The purpose of the ISMA-USA Stress Management Section is to promote scientific and clinical activities in the application areas of stress management for treating psychological and physical symptoms and management of stress-related disorders.[7]

Mind-Body Medicine Section[edit]

Mind-body medicine is an area of research funding by the NIH’s National Center for Complementary and Alternative Medicine (NCCAM) and the Office of Behavioral and Social Sciences Research (OBSSR). The website is at [https://www.aapb.org/sections.html. The goal is to increase participation in AAPB by creative thinkers, teachers, researchers and explorers in meditation, distant healing, prayer, hypnosis and imagery, yoga, intuition and dreams, psychoacoustics, qigong, and related areas.[7]

Neurofeedback Division[edit]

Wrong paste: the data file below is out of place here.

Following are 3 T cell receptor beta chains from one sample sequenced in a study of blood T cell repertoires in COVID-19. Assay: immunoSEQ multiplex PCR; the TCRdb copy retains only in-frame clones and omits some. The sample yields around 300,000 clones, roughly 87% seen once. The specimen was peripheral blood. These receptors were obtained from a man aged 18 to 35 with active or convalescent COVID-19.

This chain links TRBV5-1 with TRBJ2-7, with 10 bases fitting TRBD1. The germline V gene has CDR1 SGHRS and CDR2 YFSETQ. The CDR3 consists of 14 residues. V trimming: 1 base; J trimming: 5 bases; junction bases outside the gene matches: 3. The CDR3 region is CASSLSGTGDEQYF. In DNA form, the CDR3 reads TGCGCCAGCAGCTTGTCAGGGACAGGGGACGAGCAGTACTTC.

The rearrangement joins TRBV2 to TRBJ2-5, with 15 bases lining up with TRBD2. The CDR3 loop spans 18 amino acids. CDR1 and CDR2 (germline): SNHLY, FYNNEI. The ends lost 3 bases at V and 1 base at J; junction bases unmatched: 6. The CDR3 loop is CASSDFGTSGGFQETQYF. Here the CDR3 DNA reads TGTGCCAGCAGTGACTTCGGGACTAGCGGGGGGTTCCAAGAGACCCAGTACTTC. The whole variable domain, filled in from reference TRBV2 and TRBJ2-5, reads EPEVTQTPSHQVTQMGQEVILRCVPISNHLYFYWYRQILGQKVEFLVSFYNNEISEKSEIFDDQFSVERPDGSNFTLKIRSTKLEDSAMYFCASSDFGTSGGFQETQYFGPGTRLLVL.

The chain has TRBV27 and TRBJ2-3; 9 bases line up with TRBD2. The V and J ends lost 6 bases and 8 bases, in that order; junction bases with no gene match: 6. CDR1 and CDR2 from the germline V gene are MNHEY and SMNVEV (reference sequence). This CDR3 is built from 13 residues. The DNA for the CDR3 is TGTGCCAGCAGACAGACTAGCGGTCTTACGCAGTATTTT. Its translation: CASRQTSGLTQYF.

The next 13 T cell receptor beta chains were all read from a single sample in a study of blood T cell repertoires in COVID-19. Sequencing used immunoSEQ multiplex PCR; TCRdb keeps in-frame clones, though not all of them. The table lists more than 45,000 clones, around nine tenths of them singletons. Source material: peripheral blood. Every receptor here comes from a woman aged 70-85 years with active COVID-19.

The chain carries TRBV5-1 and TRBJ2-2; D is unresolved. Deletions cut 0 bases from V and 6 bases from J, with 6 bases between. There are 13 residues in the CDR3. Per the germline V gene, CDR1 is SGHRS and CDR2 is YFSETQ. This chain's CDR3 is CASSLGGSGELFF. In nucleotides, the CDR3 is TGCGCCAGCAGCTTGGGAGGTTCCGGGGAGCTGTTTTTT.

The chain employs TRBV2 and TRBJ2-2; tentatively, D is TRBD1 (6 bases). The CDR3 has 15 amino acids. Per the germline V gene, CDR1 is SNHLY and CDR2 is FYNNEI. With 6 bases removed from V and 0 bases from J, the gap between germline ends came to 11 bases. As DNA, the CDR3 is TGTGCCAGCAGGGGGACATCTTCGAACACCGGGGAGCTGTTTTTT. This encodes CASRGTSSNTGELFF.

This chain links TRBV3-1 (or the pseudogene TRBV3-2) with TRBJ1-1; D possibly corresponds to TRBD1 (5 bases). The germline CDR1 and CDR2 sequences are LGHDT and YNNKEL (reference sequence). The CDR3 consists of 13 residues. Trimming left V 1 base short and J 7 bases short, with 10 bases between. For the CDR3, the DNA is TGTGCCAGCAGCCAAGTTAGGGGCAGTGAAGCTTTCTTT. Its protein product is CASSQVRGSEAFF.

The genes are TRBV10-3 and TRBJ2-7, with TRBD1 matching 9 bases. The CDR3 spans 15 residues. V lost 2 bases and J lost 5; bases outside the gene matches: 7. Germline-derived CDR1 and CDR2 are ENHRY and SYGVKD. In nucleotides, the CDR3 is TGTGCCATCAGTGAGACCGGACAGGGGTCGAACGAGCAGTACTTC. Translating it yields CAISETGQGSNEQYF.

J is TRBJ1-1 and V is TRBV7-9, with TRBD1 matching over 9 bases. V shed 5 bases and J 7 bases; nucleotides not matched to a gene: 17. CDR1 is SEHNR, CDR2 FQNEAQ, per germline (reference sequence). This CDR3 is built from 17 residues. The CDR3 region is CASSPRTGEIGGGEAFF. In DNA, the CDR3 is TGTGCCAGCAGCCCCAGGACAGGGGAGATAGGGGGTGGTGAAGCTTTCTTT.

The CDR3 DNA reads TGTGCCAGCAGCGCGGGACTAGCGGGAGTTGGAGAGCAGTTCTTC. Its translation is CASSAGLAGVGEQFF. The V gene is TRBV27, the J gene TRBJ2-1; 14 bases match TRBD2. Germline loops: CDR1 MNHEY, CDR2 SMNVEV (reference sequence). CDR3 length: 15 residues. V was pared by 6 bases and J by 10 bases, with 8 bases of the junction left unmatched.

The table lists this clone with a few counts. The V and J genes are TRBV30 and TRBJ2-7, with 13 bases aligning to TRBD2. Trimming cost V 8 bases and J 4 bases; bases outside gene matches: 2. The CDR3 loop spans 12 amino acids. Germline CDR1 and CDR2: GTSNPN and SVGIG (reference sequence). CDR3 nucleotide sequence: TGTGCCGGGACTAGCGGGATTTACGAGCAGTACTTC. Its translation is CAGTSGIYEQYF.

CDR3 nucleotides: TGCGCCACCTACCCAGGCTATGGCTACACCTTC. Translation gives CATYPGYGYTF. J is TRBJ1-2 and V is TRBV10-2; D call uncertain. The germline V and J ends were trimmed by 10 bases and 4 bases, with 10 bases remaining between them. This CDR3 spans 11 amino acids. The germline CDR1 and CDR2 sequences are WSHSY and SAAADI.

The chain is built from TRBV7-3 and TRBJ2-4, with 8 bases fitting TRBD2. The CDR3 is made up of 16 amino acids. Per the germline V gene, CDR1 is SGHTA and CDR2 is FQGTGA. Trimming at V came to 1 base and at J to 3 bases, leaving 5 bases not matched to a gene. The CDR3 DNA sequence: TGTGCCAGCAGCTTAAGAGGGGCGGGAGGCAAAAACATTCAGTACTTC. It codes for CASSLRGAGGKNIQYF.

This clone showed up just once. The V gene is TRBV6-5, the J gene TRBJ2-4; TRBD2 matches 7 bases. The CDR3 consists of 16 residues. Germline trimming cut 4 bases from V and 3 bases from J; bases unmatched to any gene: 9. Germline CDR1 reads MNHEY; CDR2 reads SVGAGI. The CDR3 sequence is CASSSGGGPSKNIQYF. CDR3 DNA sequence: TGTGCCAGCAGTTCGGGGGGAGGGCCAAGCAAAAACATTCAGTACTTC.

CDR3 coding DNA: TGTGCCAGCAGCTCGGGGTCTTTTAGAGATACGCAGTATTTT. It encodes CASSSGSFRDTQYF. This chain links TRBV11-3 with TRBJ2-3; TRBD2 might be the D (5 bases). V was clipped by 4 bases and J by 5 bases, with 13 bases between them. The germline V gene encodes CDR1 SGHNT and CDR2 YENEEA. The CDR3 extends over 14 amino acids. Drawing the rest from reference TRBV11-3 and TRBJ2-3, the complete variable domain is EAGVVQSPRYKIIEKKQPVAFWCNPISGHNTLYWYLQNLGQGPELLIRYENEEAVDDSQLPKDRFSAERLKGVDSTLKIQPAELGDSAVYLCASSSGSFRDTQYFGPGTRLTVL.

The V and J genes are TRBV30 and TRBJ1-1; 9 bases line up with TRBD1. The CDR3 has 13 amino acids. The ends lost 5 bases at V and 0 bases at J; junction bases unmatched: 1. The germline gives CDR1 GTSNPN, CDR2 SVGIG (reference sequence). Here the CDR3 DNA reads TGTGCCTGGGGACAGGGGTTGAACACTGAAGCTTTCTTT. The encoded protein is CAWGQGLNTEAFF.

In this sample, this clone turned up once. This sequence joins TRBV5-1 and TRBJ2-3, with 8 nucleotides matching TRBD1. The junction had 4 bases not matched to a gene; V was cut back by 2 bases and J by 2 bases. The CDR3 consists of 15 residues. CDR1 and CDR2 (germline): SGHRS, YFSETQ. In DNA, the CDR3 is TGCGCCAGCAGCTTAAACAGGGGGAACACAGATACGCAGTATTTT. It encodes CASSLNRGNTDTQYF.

Neurofeedback Division membership is open to members of AAPB who are interested in research and practice in neurofeedback (EEG biofeedback). The division sponsors activities at the AAPB Annual Meeting, including key speakers and workshops. The Neurofeedback Division Newsletter includes articles on clinical and technical interviews, topics including insurance, ethics, medicolegal issues, and products, systems, and approaches. Articles for the Biofeedback Newsmagazine are also submitted by division members.